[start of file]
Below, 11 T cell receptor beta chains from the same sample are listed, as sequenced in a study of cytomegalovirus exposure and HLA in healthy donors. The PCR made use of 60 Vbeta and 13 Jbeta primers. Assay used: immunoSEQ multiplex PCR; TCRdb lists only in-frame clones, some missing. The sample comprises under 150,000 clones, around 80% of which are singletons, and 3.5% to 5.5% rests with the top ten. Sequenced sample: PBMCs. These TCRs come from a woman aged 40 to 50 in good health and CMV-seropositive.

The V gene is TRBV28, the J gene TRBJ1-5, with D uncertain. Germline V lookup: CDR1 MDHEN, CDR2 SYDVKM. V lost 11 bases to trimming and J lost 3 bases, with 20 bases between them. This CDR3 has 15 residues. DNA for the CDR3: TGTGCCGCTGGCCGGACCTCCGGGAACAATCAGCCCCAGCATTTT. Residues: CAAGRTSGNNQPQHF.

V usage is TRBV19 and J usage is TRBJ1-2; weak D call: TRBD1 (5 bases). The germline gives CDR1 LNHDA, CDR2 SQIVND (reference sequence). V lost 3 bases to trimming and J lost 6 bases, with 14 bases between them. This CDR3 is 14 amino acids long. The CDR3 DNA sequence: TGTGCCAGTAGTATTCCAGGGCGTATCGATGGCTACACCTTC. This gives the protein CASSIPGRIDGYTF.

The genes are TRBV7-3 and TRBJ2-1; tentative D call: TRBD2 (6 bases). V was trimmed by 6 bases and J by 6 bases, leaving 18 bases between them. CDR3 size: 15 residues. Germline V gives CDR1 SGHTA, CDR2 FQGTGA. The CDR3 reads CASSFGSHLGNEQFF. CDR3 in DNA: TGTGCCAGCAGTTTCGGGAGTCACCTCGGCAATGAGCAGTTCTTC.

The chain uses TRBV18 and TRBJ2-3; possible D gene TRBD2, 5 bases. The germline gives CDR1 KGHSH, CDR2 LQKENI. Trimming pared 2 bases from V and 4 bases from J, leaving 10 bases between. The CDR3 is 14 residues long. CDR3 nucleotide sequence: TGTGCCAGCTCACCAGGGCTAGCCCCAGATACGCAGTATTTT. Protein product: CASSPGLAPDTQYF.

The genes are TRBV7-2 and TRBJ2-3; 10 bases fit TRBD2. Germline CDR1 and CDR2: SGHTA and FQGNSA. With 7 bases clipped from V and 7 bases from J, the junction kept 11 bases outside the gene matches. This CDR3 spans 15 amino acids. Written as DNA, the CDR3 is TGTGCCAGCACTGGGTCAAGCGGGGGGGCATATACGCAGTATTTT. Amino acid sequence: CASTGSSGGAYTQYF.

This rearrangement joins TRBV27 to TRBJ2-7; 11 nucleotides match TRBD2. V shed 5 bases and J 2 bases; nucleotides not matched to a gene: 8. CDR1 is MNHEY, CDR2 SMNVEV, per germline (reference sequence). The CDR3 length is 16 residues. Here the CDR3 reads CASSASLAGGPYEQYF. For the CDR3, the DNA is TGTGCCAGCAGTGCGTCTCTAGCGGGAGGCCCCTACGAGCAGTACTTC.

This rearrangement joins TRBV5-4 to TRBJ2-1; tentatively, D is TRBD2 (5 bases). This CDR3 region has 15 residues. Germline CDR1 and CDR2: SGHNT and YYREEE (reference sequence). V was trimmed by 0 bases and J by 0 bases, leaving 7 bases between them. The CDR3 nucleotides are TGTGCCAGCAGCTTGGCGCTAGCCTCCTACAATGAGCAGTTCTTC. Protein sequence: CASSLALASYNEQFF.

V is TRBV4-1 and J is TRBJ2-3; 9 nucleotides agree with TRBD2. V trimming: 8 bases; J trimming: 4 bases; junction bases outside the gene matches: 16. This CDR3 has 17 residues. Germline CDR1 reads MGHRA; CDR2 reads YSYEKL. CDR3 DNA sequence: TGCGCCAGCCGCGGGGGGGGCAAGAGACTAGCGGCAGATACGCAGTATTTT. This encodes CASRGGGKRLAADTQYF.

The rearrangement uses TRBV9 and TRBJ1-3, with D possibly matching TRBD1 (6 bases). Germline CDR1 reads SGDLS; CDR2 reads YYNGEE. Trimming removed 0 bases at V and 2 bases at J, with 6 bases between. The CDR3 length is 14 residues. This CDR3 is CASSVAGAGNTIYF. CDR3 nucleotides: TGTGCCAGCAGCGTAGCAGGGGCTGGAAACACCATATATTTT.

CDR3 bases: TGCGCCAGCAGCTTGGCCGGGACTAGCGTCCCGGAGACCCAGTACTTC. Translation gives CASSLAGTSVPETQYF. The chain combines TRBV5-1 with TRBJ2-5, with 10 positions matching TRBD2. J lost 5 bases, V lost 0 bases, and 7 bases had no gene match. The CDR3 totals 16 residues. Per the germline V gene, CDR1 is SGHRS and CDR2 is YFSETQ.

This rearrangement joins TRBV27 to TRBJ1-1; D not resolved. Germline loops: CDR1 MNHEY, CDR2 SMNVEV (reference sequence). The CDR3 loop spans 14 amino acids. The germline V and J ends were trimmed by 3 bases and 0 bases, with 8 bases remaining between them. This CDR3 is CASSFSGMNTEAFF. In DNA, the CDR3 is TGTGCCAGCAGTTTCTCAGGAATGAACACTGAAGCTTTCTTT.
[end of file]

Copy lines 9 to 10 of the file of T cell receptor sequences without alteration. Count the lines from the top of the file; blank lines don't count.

V is TRBV4-1 and J is TRBJ2-3; 9 nucleotides agree with TRBD2. V trimming: 8 bases; J trimming: 4 bases; junction bases outside the gene matches: 16. This CDR3 has 17 residues. Germline CDR1 reads MGHRA; CDR2 reads YSYEKL. CDR3 DNA sequence: TGCGCCAGCCGCGGGGGGGGCAAGAGACTAGCGGCAGATACGCAGTATTTT. This encodes CASRGGGKRLAADTQYF.

The rearrangement uses TRBV9 and TRBJ1-3, with D possibly matching TRBD1 (6 bases). Germline CDR1 reads SGDLS; CDR2 reads YYNGEE. Trimming removed 0 bases at V and 2 bases at J, with 6 bases between. The CDR3 length is 14 residues. This CDR3 is CASSVAGAGNTIYF. CDR3 nucleotides: TGTGCCAGCAGCGTAGCAGGGGCTGGAAACACCATATATTTT.